One of biggest areas of confusion with the VMware Cloud on AWS service is the networking. Honestly I can see why as I remember my first meetings with engineering and it was a bit overwhelming. having spent the last year working with several customers, I now believe I have a fairly easy explanation for how the networking works. I do have to say this is was not easy to accomplish from an engineering perspective so I think we all need to give massive respect to the teams at both Amazon Web Services and VMware for what they accomplished. In this guide I will do my best to describe the networking in VMware Cloud on AWS in simple terms. This is not meant to be a technical deep dive or a reference document. This is just a way to better understand how the service works.
Let’s start at very beginning…
This represents a typical customer scenario. Some vSphere on-Prem, and an AWS account, customer may or may not already have an existing VPC. Keep in Mind to use the VMware Cloud on AWS service you do not need vSphere on-prem or an existing VPC, you do need your own AWS account though and you need to be registered on MyVMware.com
One of the requirements for deploying the VMware SDDC in AWS is for customer to own an AWS Account and then create an empty default VPC in the AWS Console
This AWS VPC needs a CIDR block assigned and at least one subnet created in one Availability Zone. NOTE: We will not use these addresses for the actuall SDDC components (Esxi hosts, vCenter, NSX Manager etc..)
Now from the VMware Cloud Services portal we can provision the vSphere SDDC inside the AWS VPC we created earlier with your CIDR block you want to use for the SDDC components.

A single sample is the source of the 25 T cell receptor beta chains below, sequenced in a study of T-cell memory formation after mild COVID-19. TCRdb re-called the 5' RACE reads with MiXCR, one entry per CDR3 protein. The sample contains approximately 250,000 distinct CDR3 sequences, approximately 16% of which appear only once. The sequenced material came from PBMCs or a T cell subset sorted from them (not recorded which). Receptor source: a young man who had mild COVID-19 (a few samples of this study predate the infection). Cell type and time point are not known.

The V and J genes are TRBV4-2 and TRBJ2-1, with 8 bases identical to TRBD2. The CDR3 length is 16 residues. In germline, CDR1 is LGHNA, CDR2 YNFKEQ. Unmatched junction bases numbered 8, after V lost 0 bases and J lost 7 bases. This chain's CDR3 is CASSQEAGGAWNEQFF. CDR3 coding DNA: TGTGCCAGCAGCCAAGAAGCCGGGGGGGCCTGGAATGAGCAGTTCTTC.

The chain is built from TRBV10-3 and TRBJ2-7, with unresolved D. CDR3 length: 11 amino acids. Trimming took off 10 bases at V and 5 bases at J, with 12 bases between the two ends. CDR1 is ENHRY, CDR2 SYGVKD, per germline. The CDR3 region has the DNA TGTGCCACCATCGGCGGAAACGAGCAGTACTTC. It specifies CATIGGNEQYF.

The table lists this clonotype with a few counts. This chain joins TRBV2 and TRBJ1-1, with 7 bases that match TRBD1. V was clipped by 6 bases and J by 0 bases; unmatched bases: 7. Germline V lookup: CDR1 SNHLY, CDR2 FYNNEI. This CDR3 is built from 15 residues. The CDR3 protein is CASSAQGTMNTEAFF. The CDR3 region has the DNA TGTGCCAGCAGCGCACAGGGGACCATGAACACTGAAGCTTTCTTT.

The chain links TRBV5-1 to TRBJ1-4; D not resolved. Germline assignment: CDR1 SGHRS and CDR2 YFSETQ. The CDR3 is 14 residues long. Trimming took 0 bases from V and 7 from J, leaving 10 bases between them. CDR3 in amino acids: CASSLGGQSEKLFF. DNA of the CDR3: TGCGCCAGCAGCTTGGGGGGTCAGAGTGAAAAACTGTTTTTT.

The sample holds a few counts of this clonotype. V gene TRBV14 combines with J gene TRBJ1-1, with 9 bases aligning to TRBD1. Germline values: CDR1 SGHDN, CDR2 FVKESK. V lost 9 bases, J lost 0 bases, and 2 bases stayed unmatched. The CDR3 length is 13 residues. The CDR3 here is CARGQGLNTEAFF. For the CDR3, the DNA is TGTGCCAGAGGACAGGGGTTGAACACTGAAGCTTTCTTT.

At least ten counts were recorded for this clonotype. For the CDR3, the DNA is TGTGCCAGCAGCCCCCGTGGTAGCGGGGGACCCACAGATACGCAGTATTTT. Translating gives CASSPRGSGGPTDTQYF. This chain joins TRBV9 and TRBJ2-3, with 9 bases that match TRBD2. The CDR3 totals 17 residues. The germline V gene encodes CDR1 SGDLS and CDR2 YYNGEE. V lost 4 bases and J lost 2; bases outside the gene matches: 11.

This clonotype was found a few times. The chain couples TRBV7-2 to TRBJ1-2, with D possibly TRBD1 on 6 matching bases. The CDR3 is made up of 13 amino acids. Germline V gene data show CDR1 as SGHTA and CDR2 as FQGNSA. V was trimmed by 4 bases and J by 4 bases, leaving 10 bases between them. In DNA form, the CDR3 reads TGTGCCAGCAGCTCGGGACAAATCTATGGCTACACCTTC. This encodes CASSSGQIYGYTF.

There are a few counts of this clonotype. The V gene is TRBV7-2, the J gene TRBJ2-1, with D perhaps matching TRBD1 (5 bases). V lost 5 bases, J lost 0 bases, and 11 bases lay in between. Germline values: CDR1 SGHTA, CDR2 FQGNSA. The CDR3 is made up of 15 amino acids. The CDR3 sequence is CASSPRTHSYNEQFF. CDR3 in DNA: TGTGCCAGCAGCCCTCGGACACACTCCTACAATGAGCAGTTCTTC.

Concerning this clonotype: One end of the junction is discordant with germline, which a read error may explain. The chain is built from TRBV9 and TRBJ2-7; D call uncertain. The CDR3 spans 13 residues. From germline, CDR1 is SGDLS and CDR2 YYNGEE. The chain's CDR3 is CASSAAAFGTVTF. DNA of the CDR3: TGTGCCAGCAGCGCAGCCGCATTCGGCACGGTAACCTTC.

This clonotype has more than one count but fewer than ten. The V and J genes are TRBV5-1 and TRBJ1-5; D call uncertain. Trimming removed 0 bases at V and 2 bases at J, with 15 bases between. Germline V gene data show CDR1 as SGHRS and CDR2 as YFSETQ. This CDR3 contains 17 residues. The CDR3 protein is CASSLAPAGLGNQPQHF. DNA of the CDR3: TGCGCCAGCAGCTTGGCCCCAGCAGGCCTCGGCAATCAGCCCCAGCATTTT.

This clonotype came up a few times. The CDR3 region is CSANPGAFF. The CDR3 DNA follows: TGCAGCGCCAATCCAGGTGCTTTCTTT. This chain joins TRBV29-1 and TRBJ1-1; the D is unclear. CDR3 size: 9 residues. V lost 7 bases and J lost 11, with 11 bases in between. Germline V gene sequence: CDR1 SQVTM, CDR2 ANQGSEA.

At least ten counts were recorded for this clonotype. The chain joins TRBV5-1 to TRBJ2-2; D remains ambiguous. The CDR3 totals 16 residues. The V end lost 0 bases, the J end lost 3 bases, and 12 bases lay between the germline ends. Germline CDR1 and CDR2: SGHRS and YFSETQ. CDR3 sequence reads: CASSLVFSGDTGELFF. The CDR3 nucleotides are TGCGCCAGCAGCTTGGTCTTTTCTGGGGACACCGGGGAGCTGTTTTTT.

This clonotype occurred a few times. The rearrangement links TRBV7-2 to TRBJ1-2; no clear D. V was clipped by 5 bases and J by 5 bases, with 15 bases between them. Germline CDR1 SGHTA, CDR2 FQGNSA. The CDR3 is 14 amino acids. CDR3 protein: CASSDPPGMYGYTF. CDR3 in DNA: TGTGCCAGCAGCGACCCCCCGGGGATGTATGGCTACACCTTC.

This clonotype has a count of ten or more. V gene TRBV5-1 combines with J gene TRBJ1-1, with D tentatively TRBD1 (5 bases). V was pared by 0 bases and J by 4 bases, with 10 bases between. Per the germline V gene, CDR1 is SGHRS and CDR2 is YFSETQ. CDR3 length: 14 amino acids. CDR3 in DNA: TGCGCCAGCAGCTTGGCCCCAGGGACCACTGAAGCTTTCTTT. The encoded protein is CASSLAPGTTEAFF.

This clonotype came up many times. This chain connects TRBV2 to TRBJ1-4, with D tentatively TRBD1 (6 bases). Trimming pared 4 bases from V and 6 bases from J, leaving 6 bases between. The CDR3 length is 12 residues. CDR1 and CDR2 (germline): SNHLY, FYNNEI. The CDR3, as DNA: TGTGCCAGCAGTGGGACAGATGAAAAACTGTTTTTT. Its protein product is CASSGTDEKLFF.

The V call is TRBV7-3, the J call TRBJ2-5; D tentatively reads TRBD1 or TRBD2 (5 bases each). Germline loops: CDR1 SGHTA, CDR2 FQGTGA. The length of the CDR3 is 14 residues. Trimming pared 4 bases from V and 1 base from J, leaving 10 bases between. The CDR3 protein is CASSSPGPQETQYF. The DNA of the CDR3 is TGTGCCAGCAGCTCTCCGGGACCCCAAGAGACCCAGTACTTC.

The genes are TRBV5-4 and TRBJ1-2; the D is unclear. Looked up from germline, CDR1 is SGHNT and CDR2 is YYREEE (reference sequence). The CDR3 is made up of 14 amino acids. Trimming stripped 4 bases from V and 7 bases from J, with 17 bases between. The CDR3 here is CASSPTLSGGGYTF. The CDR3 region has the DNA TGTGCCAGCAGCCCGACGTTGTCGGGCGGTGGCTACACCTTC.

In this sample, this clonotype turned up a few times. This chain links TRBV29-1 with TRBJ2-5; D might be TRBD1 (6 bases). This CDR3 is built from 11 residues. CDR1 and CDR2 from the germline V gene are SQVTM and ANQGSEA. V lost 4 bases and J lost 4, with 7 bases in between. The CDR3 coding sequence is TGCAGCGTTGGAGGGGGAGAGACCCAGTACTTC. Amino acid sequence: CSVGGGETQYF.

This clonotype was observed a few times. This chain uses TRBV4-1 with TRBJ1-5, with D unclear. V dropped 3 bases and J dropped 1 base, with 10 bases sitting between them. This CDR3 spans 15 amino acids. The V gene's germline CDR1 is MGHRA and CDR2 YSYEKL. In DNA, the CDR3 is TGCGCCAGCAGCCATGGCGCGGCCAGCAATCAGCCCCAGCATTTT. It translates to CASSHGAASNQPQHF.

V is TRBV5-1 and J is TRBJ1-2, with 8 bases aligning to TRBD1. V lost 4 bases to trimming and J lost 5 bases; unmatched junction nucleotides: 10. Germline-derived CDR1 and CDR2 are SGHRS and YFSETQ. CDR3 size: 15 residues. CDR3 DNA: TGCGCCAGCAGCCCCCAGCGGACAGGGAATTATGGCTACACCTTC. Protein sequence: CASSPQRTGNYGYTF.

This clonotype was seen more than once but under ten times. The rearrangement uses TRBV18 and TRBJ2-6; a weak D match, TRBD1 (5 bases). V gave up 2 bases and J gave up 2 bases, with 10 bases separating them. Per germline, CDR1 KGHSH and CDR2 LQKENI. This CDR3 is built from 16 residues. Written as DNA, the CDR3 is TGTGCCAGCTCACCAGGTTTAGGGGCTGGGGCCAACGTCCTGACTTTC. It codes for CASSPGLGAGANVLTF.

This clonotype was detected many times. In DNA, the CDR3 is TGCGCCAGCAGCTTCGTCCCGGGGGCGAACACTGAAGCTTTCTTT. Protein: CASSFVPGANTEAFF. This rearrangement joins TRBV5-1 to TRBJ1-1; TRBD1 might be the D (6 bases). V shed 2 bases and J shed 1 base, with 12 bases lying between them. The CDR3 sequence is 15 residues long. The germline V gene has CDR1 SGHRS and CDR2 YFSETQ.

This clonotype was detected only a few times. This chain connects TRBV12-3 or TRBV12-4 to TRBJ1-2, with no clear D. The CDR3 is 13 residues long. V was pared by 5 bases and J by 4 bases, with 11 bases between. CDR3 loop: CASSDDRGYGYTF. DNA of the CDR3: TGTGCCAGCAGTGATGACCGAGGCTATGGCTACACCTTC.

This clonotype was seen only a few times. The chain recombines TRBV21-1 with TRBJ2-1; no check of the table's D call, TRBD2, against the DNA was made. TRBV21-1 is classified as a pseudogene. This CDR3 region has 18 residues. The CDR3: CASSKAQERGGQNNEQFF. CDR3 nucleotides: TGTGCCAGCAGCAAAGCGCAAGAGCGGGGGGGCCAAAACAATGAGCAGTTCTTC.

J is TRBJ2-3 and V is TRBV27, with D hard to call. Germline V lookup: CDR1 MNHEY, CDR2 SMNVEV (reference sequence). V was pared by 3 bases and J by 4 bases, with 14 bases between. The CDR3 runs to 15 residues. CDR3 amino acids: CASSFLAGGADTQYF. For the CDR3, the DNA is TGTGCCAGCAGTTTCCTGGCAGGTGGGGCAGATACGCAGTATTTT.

Essentially what we are doing is creating a VPC inside a VPC. So the AWS VPC is the shell VPC and inside that we are deploying NSX software defined networking to wire up the Bare Metal ESXi hosts, vCenter, vSAN and NSX manager components. We use the AWS VPC VIrtual Gateway to get in/out to the AWS network and customers other VPC’s and we use the internet gateway to get in/out to the internet. The reason we need a CIDR block is so we have a pool of IP addresses to assign to new hosts or virtual appliances you may add to your SDDC at some point. This should be a CIDR that is routable from your on-prem vCenter and ESXi hosts. So think of this like you are standing up a new colo or data center and you need to install a new cluster. What IP addresses would you get from your network team?
Ok smart guy, so now the SDDC is deployed, how do I access vCenter and login?
By default the built in NSX Firewalls are set to deny all, you need to go in the VMware Cloud Portal and allow vCenter over port 443 via the internet. We will also assign a Public Internet via Amazon Elastic IP that will be setup to NAT into the vCenter server. Once we test everything is working we will then go to setup a VPN or a Direct Connect to access the SDDC over a secure connection.
Well that makes sense now, but we don’t want our vCenter on the internet, what options do you have?
Option 1: L3 VPN over the internet – We support both Routed and Policy Based VPN connection
When you create the VPN in the VMware Cloud on AWS console we also create a public facing IP using Amazon Elastic IP address, that is NAT’ed into the Management Gateway appliance
Option 2: Amazon Web Services Direct Connection
Clear as Mud? Great, if not leave comments below or ping me on twitter @vmtocloud
Next up learn how HCX works and Live Migration to/from VMware Cloud on AWS –> Here